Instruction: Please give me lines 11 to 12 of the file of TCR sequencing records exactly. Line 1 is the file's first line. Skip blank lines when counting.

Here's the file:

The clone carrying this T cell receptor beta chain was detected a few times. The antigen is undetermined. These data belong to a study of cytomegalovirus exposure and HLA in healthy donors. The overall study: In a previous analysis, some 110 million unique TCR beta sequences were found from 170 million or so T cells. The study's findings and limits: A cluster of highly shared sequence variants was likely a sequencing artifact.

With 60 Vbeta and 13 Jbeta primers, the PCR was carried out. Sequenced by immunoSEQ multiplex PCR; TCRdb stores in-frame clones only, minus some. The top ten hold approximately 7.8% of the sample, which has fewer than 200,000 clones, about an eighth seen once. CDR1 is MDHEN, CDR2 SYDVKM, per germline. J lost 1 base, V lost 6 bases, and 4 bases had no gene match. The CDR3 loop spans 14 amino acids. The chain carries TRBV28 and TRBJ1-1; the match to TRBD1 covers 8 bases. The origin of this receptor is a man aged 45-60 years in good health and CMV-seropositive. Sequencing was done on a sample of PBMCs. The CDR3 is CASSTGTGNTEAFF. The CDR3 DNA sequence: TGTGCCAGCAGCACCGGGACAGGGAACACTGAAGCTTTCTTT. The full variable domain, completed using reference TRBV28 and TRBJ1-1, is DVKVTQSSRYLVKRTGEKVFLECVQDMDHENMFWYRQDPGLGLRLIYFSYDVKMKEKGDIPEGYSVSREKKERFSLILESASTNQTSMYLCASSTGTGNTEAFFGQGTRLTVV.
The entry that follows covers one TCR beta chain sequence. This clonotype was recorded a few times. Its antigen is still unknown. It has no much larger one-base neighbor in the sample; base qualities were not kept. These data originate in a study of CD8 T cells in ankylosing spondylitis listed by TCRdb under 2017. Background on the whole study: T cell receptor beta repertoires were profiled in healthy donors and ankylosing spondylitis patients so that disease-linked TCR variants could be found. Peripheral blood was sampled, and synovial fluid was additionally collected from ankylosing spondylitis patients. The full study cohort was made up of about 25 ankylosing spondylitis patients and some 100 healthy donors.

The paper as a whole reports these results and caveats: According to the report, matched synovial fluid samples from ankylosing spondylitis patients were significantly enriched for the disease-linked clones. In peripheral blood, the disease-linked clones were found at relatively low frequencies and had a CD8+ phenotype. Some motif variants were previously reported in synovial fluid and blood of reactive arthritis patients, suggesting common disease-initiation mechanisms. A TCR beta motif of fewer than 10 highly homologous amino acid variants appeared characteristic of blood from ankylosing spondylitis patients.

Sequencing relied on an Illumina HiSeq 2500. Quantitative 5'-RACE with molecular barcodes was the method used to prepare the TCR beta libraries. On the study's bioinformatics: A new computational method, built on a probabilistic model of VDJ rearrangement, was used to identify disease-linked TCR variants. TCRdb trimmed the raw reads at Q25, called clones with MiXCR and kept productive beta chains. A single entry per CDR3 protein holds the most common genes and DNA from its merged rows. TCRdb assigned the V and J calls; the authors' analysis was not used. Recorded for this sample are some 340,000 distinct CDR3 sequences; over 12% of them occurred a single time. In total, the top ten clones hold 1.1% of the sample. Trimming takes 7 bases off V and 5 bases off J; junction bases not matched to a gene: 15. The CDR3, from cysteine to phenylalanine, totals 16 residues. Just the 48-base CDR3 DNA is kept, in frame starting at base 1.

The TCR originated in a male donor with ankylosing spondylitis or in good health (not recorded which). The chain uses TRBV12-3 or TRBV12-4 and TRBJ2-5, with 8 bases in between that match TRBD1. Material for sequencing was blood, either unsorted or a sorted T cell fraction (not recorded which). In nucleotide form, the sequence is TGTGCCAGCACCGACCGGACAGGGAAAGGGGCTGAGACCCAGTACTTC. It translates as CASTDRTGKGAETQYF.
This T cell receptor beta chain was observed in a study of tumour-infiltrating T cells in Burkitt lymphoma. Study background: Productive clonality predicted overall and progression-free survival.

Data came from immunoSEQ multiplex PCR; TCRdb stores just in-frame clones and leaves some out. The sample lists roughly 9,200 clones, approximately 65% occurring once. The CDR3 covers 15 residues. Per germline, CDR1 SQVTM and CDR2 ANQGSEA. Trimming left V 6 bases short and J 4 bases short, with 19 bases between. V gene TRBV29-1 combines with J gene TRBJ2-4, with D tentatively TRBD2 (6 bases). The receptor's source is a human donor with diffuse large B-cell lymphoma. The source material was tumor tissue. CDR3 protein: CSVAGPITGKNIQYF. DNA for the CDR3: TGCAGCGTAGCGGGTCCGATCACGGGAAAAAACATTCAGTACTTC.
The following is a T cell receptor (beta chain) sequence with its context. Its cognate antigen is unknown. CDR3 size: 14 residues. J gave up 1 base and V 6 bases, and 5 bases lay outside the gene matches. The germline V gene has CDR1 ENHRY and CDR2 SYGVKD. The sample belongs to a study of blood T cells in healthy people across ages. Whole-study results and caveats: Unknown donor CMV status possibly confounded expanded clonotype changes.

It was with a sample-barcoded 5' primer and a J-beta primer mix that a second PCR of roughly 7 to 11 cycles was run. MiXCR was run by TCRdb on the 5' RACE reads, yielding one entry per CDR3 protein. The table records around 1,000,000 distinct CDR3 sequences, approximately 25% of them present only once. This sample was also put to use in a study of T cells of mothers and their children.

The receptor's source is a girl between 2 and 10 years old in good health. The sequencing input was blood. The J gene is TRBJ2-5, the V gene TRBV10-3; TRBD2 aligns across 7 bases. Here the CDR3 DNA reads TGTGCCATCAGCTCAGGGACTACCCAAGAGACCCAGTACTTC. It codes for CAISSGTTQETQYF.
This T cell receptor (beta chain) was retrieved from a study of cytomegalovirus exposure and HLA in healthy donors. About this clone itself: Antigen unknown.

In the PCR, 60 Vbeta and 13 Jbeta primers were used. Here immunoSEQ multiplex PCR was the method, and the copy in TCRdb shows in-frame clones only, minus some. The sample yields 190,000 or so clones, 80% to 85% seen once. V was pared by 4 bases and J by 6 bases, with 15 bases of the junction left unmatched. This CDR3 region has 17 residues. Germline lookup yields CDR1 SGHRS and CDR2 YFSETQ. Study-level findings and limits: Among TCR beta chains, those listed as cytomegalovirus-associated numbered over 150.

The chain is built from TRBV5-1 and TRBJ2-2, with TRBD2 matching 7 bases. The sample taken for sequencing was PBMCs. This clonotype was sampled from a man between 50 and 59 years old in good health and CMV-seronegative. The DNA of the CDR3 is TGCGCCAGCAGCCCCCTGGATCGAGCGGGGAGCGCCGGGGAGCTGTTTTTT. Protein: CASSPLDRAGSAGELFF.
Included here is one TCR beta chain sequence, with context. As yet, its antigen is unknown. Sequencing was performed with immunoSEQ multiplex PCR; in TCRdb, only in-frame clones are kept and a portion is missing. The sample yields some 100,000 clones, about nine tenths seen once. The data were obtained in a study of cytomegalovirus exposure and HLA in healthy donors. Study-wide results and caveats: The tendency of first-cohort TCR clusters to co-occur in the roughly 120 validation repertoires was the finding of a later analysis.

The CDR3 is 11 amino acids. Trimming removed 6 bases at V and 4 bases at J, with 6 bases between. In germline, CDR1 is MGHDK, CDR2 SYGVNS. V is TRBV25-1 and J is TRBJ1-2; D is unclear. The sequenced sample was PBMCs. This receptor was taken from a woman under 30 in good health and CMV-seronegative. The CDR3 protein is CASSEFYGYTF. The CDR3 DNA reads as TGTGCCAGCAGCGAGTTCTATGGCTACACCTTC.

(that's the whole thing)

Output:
The receptor's source is a girl between 2 and 10 years old in good health. The sequencing input was blood. The J gene is TRBJ2-5, the V gene TRBV10-3; TRBD2 aligns across 7 bases. Here the CDR3 DNA reads TGTGCCATCAGCTCAGGGACTACCCAAGAGACCCAGTACTTC. It codes for CAISSGTTQETQYF.
This T cell receptor (beta chain) was retrieved from a study of cytomegalovirus exposure and HLA in healthy donors. About this clone itself: Antigen unknown.